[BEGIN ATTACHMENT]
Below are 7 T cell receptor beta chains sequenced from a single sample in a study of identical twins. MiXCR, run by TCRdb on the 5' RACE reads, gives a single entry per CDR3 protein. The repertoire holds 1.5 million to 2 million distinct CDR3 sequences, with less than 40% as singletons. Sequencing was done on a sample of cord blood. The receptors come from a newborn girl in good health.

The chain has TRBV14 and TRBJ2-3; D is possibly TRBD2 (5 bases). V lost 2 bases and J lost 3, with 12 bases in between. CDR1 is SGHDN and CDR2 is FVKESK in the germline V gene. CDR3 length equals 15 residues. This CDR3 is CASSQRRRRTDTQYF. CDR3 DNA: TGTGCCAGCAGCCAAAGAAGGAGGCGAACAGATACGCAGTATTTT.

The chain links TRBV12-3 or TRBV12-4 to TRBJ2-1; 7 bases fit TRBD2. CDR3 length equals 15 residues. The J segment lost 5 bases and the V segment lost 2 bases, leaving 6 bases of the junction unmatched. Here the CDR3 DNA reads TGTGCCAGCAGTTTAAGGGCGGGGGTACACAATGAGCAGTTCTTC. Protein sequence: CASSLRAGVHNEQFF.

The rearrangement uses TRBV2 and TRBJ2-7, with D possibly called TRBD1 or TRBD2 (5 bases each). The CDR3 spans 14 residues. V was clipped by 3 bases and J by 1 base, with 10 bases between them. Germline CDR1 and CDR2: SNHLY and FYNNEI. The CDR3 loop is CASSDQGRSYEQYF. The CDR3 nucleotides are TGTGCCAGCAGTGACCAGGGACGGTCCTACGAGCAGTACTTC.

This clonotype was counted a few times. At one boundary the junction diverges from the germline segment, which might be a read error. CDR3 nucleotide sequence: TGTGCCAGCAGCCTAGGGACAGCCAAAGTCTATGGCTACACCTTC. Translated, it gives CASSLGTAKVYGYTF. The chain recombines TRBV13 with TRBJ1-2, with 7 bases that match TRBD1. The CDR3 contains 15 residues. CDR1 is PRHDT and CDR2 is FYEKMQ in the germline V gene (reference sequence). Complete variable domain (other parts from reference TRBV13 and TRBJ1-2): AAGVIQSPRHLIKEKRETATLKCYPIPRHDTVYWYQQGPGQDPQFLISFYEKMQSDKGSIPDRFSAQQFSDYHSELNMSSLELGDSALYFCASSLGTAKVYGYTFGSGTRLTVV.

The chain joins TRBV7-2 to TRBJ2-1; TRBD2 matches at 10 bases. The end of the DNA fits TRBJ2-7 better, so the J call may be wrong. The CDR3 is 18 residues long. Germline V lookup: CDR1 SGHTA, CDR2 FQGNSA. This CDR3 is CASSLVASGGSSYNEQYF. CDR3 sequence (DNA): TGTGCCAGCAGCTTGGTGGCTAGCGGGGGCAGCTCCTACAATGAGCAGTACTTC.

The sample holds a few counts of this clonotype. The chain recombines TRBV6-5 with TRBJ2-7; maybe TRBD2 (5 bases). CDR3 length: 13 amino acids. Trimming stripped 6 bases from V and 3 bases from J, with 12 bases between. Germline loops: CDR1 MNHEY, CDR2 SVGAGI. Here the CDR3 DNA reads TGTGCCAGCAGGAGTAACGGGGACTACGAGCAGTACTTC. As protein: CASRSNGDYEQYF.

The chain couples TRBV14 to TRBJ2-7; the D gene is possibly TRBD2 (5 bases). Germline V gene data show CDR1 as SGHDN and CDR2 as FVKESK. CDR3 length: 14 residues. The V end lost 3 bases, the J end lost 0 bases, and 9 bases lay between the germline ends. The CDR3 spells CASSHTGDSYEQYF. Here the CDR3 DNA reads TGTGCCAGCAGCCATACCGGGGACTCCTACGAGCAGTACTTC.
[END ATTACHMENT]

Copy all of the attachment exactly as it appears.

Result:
Below are 7 T cell receptor beta chains sequenced from a single sample in a study of identical twins. MiXCR, run by TCRdb on the 5' RACE reads, gives a single entry per CDR3 protein. The repertoire holds 1.5 million to 2 million distinct CDR3 sequences, with less than 40% as singletons. Sequencing was done on a sample of cord blood. The receptors come from a newborn girl in good health.

The chain has TRBV14 and TRBJ2-3; D is possibly TRBD2 (5 bases). V lost 2 bases and J lost 3, with 12 bases in between. CDR1 is SGHDN and CDR2 is FVKESK in the germline V gene. CDR3 length equals 15 residues. This CDR3 is CASSQRRRRTDTQYF. CDR3 DNA: TGTGCCAGCAGCCAAAGAAGGAGGCGAACAGATACGCAGTATTTT.

The chain links TRBV12-3 or TRBV12-4 to TRBJ2-1; 7 bases fit TRBD2. CDR3 length equals 15 residues. The J segment lost 5 bases and the V segment lost 2 bases, leaving 6 bases of the junction unmatched. Here the CDR3 DNA reads TGTGCCAGCAGTTTAAGGGCGGGGGTACACAATGAGCAGTTCTTC. Protein sequence: CASSLRAGVHNEQFF.

The rearrangement uses TRBV2 and TRBJ2-7, with D possibly called TRBD1 or TRBD2 (5 bases each). The CDR3 spans 14 residues. V was clipped by 3 bases and J by 1 base, with 10 bases between them. Germline CDR1 and CDR2: SNHLY and FYNNEI. The CDR3 loop is CASSDQGRSYEQYF. The CDR3 nucleotides are TGTGCCAGCAGTGACCAGGGACGGTCCTACGAGCAGTACTTC.

This clonotype was counted a few times. At one boundary the junction diverges from the germline segment, which might be a read error. CDR3 nucleotide sequence: TGTGCCAGCAGCCTAGGGACAGCCAAAGTCTATGGCTACACCTTC. Translated, it gives CASSLGTAKVYGYTF. The chain recombines TRBV13 with TRBJ1-2, with 7 bases that match TRBD1. The CDR3 contains 15 residues. CDR1 is PRHDT and CDR2 is FYEKMQ in the germline V gene (reference sequence). Complete variable domain (other parts from reference TRBV13 and TRBJ1-2): AAGVIQSPRHLIKEKRETATLKCYPIPRHDTVYWYQQGPGQDPQFLISFYEKMQSDKGSIPDRFSAQQFSDYHSELNMSSLELGDSALYFCASSLGTAKVYGYTFGSGTRLTVV.

The chain joins TRBV7-2 to TRBJ2-1; TRBD2 matches at 10 bases. The end of the DNA fits TRBJ2-7 better, so the J call may be wrong. The CDR3 is 18 residues long. Germline V lookup: CDR1 SGHTA, CDR2 FQGNSA. This CDR3 is CASSLVASGGSSYNEQYF. CDR3 sequence (DNA): TGTGCCAGCAGCTTGGTGGCTAGCGGGGGCAGCTCCTACAATGAGCAGTACTTC.

The sample holds a few counts of this clonotype. The chain recombines TRBV6-5 with TRBJ2-7; maybe TRBD2 (5 bases). CDR3 length: 13 amino acids. Trimming stripped 6 bases from V and 3 bases from J, with 12 bases between. Germline loops: CDR1 MNHEY, CDR2 SVGAGI. Here the CDR3 DNA reads TGTGCCAGCAGGAGTAACGGGGACTACGAGCAGTACTTC. As protein: CASRSNGDYEQYF.

The chain couples TRBV14 to TRBJ2-7; the D gene is possibly TRBD2 (5 bases). Germline V gene data show CDR1 as SGHDN and CDR2 as FVKESK. CDR3 length: 14 residues. The V end lost 3 bases, the J end lost 0 bases, and 9 bases lay between the germline ends. The CDR3 spells CASSHTGDSYEQYF. Here the CDR3 DNA reads TGTGCCAGCAGCCATACCGGGGACTCCTACGAGCAGTACTTC.